Note 2. While scholars investigate an artefact’s provenance when determining its authenticity or its legal owner, antiquarian book dealers explore the associations which form a book’s web of human relations in order to possibly enhance its emotional or intellectual value in the eyes of its customers. Three contemporary glossaries on book collecting, western codicology, and bookselling illustrate different perceptions of provenance vis-à-vis association, documenting that in the world of books provenance and association are complementary concepts.

John Carter and Nicolas Barker, ABC for Book Collectors, 8th ed. with corrections, Newcastle, Del.: Oak Knoll, 2006. 1t ed. in the UK, London: R. Hart-Davis, 1952.

Michelle P. Brown, Understanding Illuminated Manuscripts: A Guide to Technical Terms, London: BL, 1994.

Glossary on the website of the International League of Antiquarian Booksellers (ILAB), available at: https://ilab.org/glossary

* Abstract of my talk at the workshop about Provenance: Interdisciplinary Conversations, organized by Emma Hagström Molin at the Centre for Integrated Research on Culture and Society (Circus) of Uppsala University (Sweden). The ZOOM workshop will take place on 20-21 August 2020.

Enlarged, 16 August 2020

3 thoughts on “Owning Books in Arabic Script inside and outside Muslim Communities

  1. As I am currently staying away from Twitter, I missed a recent Twitter discussion of a fifteenth-century Quran on Ming paper which was sold by Christie’s as lot 29 of sale 18371, dedicated to Art of the Islamic and Indian Worlds Including Oriental Rugs and Carpets, London, 25 June 2020:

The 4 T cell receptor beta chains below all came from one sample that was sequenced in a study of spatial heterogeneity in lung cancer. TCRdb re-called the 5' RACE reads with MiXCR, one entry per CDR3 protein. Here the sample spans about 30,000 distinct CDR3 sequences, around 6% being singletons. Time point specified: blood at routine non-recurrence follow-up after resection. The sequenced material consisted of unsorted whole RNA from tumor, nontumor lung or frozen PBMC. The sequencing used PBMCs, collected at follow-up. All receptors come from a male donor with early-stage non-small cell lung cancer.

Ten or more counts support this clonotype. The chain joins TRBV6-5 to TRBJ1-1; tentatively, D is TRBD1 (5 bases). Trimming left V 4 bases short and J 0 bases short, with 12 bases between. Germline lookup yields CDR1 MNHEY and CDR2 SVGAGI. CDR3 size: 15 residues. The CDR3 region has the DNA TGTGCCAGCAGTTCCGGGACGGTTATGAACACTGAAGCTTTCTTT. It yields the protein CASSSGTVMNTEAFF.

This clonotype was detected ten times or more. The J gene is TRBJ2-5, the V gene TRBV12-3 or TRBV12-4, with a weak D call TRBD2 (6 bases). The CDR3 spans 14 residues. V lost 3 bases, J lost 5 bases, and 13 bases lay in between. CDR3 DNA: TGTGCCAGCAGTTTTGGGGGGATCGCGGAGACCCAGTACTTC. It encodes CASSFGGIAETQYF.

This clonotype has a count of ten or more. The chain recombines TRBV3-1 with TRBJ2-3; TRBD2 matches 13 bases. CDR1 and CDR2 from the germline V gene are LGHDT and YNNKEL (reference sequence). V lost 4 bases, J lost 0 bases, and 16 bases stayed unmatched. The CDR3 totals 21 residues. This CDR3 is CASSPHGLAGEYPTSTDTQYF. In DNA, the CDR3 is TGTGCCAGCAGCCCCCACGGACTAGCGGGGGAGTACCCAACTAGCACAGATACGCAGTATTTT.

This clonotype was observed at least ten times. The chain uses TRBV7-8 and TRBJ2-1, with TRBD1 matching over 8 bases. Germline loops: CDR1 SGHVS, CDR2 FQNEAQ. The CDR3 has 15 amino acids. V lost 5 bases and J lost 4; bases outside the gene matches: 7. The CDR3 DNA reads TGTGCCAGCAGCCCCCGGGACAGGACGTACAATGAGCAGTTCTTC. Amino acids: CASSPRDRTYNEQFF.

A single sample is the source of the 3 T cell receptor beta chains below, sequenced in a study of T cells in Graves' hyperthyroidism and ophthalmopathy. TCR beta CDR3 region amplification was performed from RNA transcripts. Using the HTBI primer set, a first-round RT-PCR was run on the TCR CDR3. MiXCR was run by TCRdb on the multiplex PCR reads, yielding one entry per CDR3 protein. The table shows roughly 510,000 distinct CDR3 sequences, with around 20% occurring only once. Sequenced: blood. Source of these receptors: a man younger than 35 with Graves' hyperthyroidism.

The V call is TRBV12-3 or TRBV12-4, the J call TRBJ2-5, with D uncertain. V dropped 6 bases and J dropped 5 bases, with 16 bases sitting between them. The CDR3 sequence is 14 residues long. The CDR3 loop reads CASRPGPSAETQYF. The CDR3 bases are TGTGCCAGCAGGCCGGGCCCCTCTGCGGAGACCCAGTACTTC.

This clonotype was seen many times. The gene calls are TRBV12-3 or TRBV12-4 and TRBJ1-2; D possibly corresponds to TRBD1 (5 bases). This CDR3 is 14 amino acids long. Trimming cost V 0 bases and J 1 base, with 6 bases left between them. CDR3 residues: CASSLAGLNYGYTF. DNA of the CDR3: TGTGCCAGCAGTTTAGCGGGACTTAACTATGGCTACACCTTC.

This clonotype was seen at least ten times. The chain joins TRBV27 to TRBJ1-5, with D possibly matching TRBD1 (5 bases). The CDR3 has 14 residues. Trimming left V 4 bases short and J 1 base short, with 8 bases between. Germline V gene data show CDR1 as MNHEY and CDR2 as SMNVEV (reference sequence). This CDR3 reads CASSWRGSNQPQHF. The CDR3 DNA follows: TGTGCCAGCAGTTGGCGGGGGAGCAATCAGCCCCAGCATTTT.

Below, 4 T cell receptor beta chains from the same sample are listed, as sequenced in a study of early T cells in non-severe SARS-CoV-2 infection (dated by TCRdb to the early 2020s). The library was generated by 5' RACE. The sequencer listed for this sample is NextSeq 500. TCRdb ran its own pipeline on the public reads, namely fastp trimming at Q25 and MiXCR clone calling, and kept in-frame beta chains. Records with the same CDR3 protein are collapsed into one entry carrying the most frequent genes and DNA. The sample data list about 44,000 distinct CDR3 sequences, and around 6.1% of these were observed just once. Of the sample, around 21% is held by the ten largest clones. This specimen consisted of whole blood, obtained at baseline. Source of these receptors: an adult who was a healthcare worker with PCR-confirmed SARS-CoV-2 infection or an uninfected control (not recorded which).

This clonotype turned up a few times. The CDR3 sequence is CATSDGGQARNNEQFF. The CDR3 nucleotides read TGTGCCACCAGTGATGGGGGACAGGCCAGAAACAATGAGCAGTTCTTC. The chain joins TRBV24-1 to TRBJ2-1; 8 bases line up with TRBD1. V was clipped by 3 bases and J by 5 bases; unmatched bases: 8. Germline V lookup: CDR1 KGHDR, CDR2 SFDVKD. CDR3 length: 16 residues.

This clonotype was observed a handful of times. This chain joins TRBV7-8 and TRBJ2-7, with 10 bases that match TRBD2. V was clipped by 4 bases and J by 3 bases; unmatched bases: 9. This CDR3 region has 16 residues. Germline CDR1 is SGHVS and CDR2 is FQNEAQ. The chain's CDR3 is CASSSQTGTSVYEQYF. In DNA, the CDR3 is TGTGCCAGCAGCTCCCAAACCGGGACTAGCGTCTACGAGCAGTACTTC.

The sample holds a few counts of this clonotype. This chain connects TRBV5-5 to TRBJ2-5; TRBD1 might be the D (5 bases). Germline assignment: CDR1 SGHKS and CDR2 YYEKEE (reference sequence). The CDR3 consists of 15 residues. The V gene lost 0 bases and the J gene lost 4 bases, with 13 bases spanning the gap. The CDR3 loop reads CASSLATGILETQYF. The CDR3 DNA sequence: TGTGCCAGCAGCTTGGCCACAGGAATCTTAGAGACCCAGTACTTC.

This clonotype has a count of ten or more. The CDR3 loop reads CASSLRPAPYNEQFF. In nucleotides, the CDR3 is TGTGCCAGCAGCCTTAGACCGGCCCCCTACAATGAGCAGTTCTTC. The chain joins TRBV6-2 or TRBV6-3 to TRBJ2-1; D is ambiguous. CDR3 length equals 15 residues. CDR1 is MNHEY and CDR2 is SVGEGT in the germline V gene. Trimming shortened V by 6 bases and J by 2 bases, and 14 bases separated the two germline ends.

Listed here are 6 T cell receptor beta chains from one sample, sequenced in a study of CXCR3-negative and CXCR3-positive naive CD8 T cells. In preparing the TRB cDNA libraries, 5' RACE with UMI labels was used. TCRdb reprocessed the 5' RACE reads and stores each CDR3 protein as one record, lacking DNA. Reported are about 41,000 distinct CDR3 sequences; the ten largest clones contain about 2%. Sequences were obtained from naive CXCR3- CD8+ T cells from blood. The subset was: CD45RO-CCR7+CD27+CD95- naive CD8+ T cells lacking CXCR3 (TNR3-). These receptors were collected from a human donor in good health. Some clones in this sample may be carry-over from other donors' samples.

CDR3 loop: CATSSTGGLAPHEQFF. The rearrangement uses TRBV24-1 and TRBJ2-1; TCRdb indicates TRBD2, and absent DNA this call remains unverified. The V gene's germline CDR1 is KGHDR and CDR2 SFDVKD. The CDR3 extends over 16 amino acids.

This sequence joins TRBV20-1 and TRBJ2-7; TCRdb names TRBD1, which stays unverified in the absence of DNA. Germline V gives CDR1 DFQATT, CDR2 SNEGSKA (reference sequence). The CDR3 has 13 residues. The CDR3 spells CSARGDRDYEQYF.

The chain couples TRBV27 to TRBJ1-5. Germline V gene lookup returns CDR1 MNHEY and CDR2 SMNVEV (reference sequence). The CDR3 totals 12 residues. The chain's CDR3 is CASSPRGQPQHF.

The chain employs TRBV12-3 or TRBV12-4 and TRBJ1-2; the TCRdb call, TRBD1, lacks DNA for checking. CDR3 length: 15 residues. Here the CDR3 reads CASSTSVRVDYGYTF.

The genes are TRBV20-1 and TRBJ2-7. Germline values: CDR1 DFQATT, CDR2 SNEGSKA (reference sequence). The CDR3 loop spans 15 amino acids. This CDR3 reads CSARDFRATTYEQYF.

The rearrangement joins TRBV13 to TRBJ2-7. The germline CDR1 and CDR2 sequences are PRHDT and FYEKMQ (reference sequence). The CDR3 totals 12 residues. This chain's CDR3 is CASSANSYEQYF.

https://www.christies.com/lotfinder/books-manuscripts/a-timurid-or-aqquyunlu-quran-on-chinese-6255702-details.aspx
    For access to images, many thanks are due to the antiquarian bookseller Nicholas G. McBurney (https://twitter.com/mcburney_nick) who made his photos available at: https://www.dropbox.com/sh/8a4726enakx3r0x/AAA2JE-EeAX8J6WFxjPmAMdba?dl=0
    The URL was tweeted by the handle @incunabla as part of their detailed thread about this Quran: https://twitter.com/incunabula/status/1271430166582042628
    Art historians Stephennie Mulder (https://twitter.com/stephenniem) and Yael Rice (https://twitter.com/Yael_Rice) critiqued Christie’s lack of transparency with regard to provenance in general and for this Quran in particular; their observations are available at: https://twitter.com/stephenniem/status/1275238292884197377
    and https://twitter.com/Yael_Rice/status/1273352899549167619

  2. A Twitter thread about the international trade with manuscripts in Arabic script, with a focus on the situation in and beyond Cairo around 1900, was posted by the collective “Historians of Iran” (https://twitter.com/HistorianofIran) on 30 May 2020; as the person responsible for the handle changes each week, I do not know who authored this thread about the Yahuda family as manuscript dealers: https://twitter.com/HistorianofIran/status/1266731705290784769

  3. For an example of colonial manuscript looting, see the 2019 article about the Maqdala (Magdala) manuscripts by Eyob Derillo, a PhD student at SOAS who was the curator of the BL’s first exhibition of its Ethiopian manuscript collection. The article was published in African Documentation & Research (no. 135, 2019, pp. 102-116) and is available for download from his academia.edu page at: https://www.academia.edu/43270967/Exhibiting_the_Maqdala_Manuscripts_African_Scribes_Manuscript_Culture_of_Ethiopia